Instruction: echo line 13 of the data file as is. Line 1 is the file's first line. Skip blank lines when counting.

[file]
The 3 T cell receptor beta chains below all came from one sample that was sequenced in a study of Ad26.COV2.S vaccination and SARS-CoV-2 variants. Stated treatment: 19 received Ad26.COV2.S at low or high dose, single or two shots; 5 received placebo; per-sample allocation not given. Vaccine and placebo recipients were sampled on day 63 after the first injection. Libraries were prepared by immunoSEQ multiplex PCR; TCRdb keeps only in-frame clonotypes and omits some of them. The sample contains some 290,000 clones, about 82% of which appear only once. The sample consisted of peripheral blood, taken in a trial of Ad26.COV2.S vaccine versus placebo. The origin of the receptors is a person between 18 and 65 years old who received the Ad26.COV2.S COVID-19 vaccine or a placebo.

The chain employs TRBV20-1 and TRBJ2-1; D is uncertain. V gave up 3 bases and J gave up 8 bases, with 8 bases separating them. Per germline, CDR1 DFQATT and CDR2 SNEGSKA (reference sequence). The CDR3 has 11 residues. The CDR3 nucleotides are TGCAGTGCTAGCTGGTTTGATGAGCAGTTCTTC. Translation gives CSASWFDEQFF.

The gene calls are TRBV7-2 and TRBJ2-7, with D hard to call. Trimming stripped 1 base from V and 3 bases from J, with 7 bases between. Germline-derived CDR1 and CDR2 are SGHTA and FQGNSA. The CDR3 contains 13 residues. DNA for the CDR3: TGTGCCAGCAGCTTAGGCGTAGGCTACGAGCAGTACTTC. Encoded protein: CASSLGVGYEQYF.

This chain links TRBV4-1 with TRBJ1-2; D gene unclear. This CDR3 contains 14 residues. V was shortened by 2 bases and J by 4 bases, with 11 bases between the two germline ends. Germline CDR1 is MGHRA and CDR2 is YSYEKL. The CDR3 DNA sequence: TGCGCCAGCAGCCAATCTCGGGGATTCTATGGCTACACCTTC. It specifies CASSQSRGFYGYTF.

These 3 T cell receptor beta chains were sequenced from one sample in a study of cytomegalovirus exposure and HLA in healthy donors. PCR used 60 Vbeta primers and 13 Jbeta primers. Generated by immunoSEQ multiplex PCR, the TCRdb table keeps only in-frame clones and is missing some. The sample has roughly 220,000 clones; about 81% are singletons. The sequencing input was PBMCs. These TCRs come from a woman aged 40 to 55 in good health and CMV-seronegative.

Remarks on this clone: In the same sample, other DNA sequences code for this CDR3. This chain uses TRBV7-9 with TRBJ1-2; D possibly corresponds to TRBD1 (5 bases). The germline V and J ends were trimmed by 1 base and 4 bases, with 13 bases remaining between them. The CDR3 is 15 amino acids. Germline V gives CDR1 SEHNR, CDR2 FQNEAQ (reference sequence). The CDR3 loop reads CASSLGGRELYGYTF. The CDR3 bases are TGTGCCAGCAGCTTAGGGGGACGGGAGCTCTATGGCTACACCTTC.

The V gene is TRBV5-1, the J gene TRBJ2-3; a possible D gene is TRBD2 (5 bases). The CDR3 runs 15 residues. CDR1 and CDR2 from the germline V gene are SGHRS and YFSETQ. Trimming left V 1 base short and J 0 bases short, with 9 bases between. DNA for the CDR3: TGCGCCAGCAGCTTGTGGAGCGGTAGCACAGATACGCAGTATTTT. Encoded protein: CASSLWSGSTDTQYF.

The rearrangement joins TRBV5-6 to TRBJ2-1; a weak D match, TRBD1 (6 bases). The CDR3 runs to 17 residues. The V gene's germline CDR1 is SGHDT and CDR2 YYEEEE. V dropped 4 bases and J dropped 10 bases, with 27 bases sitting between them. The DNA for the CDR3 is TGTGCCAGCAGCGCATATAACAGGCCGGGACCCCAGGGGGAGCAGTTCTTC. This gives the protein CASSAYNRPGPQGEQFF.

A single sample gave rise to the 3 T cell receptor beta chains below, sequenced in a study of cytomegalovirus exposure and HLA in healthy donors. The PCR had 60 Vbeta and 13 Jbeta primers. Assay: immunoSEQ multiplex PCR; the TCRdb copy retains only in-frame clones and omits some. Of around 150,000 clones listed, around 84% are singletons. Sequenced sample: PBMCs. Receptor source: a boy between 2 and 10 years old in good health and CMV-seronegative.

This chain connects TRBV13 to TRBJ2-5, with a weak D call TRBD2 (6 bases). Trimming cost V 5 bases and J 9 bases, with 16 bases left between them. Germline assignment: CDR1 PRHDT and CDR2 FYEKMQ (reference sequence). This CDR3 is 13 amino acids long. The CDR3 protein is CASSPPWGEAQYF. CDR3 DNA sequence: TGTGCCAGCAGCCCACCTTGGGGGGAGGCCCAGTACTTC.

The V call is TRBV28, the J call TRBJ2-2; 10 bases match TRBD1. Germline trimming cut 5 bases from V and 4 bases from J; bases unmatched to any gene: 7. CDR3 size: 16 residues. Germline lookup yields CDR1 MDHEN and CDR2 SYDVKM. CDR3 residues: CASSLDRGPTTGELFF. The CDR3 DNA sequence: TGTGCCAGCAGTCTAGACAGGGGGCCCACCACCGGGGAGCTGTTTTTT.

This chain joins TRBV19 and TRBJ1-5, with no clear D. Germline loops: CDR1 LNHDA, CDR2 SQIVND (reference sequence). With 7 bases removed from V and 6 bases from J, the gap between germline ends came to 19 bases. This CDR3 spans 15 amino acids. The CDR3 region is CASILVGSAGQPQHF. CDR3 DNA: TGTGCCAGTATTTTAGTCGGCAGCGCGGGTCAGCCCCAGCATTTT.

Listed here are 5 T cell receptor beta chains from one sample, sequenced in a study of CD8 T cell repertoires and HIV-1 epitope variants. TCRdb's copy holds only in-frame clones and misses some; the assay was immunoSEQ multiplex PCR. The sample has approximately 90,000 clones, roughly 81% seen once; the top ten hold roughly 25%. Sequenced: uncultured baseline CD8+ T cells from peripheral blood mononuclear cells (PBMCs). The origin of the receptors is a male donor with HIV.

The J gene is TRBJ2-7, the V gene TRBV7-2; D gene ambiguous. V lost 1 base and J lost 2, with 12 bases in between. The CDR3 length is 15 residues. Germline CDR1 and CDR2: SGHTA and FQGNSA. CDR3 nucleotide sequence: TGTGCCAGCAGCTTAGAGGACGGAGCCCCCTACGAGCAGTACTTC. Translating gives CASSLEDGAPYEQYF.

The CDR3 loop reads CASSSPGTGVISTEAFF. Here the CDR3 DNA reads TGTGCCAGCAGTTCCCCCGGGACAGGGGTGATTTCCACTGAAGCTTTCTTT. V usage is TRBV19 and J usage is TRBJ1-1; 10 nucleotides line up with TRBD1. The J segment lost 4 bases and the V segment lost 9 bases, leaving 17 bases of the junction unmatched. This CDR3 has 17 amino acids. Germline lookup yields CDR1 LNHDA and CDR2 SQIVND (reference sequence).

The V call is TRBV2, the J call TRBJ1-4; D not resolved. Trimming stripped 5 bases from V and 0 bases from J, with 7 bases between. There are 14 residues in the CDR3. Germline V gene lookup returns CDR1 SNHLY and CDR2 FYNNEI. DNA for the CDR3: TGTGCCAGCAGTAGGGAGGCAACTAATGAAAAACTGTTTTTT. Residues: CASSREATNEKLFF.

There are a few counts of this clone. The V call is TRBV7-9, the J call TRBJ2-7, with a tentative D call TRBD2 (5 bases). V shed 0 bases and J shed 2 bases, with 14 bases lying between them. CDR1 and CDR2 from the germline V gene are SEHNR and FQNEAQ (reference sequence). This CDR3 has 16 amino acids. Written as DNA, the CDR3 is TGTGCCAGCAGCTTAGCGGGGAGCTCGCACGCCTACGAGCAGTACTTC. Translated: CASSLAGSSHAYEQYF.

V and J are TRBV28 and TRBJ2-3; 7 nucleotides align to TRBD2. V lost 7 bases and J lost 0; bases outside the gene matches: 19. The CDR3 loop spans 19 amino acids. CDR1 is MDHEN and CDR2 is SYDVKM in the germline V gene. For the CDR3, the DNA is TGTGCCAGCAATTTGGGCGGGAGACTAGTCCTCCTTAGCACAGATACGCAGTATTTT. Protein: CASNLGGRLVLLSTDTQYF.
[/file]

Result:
Listed here are 5 T cell receptor beta chains from one sample, sequenced in a study of CD8 T cell repertoires and HIV-1 epitope variants. TCRdb's copy holds only in-frame clones and misses some; the assay was immunoSEQ multiplex PCR. The sample has approximately 90,000 clones, roughly 81% seen once; the top ten hold roughly 25%. Sequenced: uncultured baseline CD8+ T cells from peripheral blood mononuclear cells (PBMCs). The origin of the receptors is a male donor with HIV.